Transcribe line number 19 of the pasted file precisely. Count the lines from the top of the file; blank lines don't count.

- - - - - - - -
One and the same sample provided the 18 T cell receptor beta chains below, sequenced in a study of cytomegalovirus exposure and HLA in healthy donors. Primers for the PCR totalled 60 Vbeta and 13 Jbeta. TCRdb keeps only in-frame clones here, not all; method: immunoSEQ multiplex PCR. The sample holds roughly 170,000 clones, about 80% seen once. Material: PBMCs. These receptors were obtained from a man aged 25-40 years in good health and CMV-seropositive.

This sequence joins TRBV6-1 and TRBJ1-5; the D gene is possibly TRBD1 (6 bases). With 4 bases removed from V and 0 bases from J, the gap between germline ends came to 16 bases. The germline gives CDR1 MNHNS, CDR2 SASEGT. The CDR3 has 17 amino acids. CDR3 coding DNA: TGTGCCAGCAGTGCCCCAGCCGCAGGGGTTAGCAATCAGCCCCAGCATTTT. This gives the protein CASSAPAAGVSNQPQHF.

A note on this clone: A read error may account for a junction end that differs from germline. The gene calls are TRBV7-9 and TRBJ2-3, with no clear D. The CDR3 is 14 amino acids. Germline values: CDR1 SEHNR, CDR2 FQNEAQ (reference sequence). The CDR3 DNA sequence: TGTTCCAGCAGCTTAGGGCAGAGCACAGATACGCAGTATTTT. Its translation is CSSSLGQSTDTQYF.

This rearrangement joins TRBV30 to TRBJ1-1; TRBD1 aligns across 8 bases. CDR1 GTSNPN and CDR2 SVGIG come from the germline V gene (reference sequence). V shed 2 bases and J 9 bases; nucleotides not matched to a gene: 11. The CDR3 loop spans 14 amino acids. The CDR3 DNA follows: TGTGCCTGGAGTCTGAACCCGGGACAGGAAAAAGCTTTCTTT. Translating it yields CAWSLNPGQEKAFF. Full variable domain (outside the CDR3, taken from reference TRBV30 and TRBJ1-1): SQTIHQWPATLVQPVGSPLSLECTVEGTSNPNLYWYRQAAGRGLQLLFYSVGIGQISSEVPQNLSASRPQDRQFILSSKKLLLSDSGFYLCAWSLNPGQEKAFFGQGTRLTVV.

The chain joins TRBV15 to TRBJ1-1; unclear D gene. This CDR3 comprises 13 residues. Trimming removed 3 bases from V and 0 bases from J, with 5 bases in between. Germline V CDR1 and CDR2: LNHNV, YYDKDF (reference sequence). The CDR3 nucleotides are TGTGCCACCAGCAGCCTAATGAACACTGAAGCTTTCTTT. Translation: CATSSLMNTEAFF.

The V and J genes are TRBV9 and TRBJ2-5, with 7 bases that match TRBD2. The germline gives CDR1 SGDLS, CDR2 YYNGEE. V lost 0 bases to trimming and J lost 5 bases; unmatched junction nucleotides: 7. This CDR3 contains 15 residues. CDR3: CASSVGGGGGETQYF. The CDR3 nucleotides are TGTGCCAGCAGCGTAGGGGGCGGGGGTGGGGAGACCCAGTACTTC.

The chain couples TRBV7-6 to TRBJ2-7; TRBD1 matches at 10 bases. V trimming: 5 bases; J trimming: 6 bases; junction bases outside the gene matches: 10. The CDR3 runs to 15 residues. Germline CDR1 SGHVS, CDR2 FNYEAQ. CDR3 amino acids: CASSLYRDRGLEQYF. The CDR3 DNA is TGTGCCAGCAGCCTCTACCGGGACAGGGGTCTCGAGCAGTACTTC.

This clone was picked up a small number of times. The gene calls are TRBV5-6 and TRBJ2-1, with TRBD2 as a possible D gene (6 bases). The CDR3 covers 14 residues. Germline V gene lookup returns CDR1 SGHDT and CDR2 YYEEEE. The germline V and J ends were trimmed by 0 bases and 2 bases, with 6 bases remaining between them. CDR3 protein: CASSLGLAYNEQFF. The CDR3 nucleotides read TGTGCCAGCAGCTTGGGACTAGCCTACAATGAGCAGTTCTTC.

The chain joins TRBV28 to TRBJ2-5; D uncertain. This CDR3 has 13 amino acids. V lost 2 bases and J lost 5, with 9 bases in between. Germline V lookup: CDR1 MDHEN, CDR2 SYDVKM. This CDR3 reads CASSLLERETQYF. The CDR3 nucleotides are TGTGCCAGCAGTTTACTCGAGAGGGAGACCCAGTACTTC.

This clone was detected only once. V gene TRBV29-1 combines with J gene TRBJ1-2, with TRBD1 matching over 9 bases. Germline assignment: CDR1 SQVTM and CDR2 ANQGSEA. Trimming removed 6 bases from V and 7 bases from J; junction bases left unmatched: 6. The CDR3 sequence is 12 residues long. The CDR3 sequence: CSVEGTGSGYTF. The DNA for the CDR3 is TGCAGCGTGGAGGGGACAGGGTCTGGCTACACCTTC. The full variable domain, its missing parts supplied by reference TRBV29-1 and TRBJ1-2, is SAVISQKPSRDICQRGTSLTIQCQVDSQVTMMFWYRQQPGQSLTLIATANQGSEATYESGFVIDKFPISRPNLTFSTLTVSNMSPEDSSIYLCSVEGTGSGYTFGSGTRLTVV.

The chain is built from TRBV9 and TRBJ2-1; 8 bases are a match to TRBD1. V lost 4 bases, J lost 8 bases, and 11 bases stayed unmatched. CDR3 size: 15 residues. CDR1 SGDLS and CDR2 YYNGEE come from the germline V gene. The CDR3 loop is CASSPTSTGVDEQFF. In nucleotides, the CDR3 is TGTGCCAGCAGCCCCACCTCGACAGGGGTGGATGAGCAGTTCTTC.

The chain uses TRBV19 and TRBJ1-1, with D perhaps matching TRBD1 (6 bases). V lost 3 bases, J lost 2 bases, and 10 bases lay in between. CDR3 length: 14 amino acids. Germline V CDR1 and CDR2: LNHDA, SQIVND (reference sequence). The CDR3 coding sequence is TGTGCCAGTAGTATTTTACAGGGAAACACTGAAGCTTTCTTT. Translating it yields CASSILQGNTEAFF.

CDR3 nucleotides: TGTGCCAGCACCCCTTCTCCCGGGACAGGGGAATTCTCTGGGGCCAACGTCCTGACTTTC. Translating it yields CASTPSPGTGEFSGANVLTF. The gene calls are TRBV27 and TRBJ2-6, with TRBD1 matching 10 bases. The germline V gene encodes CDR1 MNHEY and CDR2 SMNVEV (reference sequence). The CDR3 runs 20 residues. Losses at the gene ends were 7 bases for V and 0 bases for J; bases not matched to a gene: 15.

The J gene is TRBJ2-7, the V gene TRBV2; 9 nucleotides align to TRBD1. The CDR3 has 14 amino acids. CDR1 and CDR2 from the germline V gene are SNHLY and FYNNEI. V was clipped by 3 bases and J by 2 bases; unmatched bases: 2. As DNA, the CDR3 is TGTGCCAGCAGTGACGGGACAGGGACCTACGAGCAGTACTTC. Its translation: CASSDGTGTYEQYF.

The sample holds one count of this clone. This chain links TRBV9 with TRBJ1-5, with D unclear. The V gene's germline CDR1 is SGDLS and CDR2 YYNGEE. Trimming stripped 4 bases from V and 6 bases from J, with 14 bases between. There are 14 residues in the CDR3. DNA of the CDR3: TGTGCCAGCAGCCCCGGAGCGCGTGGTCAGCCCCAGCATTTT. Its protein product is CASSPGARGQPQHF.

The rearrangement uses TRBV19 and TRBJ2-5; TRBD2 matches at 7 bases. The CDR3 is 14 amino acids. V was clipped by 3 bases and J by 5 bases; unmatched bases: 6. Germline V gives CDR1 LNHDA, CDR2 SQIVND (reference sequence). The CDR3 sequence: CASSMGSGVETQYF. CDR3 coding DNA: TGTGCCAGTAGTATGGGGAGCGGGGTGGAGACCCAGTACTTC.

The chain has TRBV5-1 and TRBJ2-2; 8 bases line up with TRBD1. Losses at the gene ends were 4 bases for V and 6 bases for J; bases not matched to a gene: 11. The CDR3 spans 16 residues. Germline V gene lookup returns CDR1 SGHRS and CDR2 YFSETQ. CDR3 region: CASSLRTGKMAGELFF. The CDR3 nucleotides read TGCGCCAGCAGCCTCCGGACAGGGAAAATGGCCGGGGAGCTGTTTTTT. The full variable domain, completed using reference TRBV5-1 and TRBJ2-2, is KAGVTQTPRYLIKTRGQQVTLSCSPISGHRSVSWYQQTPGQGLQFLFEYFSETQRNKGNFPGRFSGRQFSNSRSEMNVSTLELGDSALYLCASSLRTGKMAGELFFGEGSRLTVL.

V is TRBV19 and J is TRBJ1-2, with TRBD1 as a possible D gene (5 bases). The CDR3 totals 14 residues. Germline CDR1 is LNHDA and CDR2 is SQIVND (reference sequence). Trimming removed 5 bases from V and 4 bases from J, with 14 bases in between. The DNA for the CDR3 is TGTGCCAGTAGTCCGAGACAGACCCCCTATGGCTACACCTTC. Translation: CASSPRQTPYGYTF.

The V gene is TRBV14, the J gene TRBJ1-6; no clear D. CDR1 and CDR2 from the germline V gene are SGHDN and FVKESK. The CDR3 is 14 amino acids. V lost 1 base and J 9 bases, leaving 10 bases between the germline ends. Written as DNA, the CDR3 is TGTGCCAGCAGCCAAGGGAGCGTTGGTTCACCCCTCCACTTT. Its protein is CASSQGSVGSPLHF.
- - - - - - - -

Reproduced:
The V gene is TRBV14, the J gene TRBJ1-6; no clear D. CDR1 and CDR2 from the germline V gene are SGHDN and FVKESK. The CDR3 is 14 amino acids. V lost 1 base and J 9 bases, leaving 10 bases between the germline ends. Written as DNA, the CDR3 is TGTGCCAGCAGCCAAGGGAGCGTTGGTTCACCCCTCCACTTT. Its protein is CASSQGSVGSPLHF.